Remember, the people and companies that offer to buy your house for cash do it with the intention of later selling it for a profit, as a flipper might do.
Or, they are the “finder” and sell the contract on the house to someone else for a fee, this is something a wholesaler will do.
Or, they want to buy and hold while maybe renting it for a while, this is what a real estate investor will do.
Next I’ll show you how they will figure out how much cash they will pay for your house.
How they will determine the cash offer to buy your house
The “We Buy Houses” people are in a lot of ways just like people you may enjoy watching on TV.
They’re the couples on home improvement television shows who look for run-down houses and properties, replace everything inside with designer fixtures and flooring, and then in less than 90 days, they sell the house for a HUGE profit.
Of course, with the magic of television, it’s all done in 30 minutes. Seriously, even doing it in less than 90 days sounds good, doesn’t it? Until you learn just how much risk (and work) is involved.
What risks? To begin with, the flipper must know the area, the real estate market, and have buyers in mind (or know they are out there) before they take on a new project.
Then, they must figure out all the selling costs associated with making the house ready to sell, while figuring in the amount of profit they need to make so that it makes sense to even offer to buy the house in the first place.
And, for all of that to happen it takes some analysis, prior experience and guesstimates.
Here’s the formula that a flipper uses to determine the cash offer:
After Repair Value (ARV) – Renovation Costs – Holding Costs – Selling Costs – Desired Profit = Buy The House for Cash Offer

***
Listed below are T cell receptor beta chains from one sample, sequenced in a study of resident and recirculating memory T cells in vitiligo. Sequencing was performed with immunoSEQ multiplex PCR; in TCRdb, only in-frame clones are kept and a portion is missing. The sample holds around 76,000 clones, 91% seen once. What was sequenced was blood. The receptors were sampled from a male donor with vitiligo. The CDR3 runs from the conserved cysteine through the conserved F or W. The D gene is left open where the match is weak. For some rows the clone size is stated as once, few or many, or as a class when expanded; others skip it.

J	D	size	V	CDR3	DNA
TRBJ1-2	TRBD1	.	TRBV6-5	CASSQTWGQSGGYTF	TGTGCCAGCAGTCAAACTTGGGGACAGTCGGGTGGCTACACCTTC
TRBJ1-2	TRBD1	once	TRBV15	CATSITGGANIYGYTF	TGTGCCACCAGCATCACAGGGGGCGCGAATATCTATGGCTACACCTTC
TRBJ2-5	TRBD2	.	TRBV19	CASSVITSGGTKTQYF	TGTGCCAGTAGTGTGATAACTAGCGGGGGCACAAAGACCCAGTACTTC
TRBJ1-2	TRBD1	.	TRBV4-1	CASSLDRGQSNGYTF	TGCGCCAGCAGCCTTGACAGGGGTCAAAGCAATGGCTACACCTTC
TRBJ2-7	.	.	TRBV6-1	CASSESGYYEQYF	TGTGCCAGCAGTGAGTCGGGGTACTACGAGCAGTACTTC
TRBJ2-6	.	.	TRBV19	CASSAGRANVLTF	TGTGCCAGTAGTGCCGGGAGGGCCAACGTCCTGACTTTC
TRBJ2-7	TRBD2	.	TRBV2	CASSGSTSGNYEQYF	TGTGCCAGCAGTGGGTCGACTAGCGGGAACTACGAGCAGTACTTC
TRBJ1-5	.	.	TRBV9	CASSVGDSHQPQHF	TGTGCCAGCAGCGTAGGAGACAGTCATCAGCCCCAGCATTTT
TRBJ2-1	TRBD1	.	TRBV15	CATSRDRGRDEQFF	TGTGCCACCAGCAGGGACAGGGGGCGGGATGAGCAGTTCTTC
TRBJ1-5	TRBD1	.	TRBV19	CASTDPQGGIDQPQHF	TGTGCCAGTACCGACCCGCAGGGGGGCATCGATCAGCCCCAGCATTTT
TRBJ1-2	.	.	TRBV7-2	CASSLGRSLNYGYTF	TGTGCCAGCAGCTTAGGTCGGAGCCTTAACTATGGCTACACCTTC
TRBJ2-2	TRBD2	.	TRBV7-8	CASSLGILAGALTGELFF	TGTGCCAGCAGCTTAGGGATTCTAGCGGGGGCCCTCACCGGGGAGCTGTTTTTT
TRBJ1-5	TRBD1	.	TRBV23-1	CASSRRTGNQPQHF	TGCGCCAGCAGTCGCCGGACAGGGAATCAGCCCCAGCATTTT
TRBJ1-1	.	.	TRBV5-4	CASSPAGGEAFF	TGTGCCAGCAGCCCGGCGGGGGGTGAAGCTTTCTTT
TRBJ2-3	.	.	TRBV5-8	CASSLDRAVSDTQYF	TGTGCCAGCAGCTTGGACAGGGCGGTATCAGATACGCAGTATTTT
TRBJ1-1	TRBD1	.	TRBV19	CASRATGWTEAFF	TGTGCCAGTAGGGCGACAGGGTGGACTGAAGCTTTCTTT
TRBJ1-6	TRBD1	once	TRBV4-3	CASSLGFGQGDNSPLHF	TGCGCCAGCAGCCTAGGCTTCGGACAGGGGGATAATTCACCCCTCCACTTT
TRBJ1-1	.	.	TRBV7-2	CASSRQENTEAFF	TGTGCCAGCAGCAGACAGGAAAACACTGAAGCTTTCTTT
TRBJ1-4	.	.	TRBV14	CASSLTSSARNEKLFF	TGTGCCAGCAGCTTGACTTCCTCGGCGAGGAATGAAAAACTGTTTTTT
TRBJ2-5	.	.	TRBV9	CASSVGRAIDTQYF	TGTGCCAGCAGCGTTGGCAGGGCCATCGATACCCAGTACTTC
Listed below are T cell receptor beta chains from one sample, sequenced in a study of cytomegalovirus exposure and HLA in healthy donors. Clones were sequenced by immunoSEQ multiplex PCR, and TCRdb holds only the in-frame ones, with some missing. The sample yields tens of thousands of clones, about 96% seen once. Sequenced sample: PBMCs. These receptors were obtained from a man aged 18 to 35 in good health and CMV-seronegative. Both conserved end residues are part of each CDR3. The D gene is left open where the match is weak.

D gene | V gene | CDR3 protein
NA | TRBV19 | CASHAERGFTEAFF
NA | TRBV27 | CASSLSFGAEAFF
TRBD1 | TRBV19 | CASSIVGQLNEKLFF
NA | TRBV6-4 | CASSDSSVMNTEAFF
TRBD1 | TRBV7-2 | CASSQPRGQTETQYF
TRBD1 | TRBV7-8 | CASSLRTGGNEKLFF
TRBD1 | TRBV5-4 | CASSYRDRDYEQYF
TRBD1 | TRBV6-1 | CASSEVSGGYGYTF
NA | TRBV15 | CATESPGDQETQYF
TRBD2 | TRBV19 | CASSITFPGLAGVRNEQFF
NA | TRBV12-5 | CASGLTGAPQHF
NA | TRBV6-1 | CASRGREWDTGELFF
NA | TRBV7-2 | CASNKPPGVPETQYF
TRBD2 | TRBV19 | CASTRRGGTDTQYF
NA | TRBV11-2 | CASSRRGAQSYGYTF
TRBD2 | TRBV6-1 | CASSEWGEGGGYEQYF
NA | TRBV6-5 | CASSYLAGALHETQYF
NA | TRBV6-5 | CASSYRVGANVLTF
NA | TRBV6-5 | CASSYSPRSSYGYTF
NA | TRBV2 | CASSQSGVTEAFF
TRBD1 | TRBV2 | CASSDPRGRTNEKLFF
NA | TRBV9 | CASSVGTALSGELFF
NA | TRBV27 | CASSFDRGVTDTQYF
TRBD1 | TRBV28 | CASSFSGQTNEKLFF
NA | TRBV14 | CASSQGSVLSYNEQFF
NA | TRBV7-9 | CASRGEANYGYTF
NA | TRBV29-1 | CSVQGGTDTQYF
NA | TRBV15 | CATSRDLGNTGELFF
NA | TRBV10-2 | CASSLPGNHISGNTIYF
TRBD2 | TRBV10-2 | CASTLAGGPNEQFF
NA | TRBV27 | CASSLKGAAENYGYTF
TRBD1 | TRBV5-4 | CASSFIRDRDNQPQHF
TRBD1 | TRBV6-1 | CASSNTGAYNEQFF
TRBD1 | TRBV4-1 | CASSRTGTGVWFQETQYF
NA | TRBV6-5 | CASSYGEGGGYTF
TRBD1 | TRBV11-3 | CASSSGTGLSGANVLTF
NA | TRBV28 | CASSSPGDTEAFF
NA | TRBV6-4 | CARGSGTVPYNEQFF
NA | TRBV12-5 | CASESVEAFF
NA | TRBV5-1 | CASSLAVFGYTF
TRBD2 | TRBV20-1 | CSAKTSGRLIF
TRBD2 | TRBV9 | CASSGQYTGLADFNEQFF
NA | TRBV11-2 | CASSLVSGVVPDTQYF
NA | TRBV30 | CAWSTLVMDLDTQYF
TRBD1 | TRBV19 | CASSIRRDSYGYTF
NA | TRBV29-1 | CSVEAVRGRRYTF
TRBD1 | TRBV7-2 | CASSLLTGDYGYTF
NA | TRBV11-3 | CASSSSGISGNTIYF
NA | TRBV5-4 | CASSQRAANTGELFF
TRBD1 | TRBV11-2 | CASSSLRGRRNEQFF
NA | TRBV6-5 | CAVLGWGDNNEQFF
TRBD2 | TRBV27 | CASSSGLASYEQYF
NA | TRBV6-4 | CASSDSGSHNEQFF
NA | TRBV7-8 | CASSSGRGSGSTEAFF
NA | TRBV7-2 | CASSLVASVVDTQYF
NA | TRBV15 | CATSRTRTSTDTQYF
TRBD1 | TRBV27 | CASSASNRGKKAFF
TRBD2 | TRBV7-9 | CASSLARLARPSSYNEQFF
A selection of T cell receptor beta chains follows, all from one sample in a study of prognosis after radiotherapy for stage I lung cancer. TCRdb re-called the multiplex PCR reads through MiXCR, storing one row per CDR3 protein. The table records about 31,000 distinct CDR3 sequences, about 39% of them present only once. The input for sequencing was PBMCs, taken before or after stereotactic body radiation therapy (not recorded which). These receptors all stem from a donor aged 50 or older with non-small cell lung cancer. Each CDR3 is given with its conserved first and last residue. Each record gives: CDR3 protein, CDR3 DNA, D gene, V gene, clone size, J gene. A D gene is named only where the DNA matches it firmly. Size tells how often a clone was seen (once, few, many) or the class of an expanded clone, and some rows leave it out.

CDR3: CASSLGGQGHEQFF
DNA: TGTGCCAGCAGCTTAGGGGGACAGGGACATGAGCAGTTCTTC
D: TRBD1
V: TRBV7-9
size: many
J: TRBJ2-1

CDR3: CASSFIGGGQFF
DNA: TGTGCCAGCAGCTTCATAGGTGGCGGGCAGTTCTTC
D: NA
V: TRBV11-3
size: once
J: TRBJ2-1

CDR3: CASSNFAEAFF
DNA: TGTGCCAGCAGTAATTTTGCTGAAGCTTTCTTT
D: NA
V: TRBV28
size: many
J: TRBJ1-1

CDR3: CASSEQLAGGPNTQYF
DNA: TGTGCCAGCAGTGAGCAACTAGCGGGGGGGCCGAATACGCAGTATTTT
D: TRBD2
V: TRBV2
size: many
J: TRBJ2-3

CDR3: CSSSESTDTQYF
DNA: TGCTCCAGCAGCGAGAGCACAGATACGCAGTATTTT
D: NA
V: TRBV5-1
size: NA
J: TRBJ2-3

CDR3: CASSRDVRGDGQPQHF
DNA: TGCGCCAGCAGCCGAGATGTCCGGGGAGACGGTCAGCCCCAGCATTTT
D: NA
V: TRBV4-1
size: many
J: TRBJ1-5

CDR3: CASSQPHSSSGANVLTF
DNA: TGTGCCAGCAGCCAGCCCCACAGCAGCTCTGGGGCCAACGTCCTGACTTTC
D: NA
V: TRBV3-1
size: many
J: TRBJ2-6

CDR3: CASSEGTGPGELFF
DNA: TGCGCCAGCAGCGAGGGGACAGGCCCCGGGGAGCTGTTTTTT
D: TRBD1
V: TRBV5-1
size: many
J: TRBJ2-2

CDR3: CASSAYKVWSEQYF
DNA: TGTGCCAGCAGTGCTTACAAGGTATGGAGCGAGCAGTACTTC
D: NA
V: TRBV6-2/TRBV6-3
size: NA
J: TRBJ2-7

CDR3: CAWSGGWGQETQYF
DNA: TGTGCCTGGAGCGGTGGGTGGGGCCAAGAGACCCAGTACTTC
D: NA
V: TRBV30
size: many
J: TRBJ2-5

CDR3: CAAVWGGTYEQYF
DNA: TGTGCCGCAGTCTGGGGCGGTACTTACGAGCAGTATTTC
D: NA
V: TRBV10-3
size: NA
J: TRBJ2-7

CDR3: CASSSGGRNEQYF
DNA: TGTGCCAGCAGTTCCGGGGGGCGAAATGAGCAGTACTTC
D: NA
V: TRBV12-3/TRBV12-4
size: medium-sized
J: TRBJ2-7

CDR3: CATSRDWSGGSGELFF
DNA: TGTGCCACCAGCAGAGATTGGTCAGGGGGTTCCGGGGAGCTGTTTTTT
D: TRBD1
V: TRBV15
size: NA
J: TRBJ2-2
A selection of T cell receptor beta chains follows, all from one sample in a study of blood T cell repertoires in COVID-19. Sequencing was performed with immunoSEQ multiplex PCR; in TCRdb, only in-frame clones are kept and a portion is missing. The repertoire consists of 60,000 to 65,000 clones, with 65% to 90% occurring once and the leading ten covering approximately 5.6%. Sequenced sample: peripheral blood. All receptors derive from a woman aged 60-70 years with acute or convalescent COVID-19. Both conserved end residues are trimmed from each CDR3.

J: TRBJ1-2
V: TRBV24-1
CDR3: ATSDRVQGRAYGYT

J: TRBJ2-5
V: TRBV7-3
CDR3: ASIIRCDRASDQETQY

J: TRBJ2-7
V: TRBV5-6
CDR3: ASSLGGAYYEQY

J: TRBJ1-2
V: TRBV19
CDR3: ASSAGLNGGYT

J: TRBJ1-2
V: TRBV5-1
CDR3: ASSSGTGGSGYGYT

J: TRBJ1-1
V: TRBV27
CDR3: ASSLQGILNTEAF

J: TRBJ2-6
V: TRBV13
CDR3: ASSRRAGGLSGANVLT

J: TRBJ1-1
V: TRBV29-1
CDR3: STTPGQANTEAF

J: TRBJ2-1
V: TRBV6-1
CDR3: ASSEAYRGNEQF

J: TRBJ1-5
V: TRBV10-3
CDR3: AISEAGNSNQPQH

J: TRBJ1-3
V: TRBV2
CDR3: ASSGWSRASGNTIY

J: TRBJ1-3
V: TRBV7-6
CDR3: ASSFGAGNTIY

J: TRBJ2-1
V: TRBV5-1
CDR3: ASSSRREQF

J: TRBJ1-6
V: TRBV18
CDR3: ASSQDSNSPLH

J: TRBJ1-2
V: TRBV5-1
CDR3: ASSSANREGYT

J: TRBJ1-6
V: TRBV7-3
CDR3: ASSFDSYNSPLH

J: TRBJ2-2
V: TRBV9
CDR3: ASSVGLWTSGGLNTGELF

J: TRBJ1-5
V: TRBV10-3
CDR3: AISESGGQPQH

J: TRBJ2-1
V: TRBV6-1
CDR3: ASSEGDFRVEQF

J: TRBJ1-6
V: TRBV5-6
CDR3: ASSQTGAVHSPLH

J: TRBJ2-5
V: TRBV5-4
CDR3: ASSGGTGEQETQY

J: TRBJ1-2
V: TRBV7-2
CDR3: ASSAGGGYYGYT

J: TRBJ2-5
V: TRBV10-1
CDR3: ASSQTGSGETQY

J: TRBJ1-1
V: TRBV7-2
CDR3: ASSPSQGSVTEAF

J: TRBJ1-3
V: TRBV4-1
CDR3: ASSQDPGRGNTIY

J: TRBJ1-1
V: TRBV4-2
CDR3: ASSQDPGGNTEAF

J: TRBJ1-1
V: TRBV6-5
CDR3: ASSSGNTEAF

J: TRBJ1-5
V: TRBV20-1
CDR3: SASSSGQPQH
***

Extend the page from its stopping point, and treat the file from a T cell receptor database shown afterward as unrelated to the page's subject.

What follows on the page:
So what do all these mean? Let’s take a look at each item.
After Repair Value (ARV)
ARV is a common acronym used by real estate investors and flippers. It stands for After Repair Value and is what the house will be worth after repairs and upgrades have been made.
This is the first step every flipper takes when evaluating a potential house to buy. When they know what people will pay for the house after everything is done, then they begin listing their anticipated expenses for repair and upgrades.
Sounds simple, but let’s do a quick review of how the flipper gets to the cash value they’re willing to give your house.
Where do they get the After Repair Cost from? Well, they do a bit of research online and look for similar houses that recently sold in the area and from there they figure out the “going rate” and use that as the ARV.
This is part art and part science, so it is important they know the local real estate market well in order to correctly estimate the ARV. Or partner with a Realtor who can help them out with determining the ARV.
How do they figure the Renovation Costs?
This is the estimate they work with to budget the cost of repairs and upgrades. Some flippers are so experienced at flipping that they may be able to just look at pictures or use descriptions someone gives them, add that to the age and size of the house and be able to make a really good guess on the repair costs!
Others might use a $$/square foot base to start estimating basic cosmetic renovations.
These repairs could include minor electrical and plumbing fixtures, new flooring (carpet, hardwood, vinyl), painting of the inside and outside, new baseboards, new kitchen and bathroom cabinets and countertops and appliances, interior doors and those leading to the outside, maybe a deck or patio, fencing, and possibly some landscaping.
- House is 1,200 square feet, plan to spend $36,000 on basic repair and renovation (1,200 x $30 = $36,000)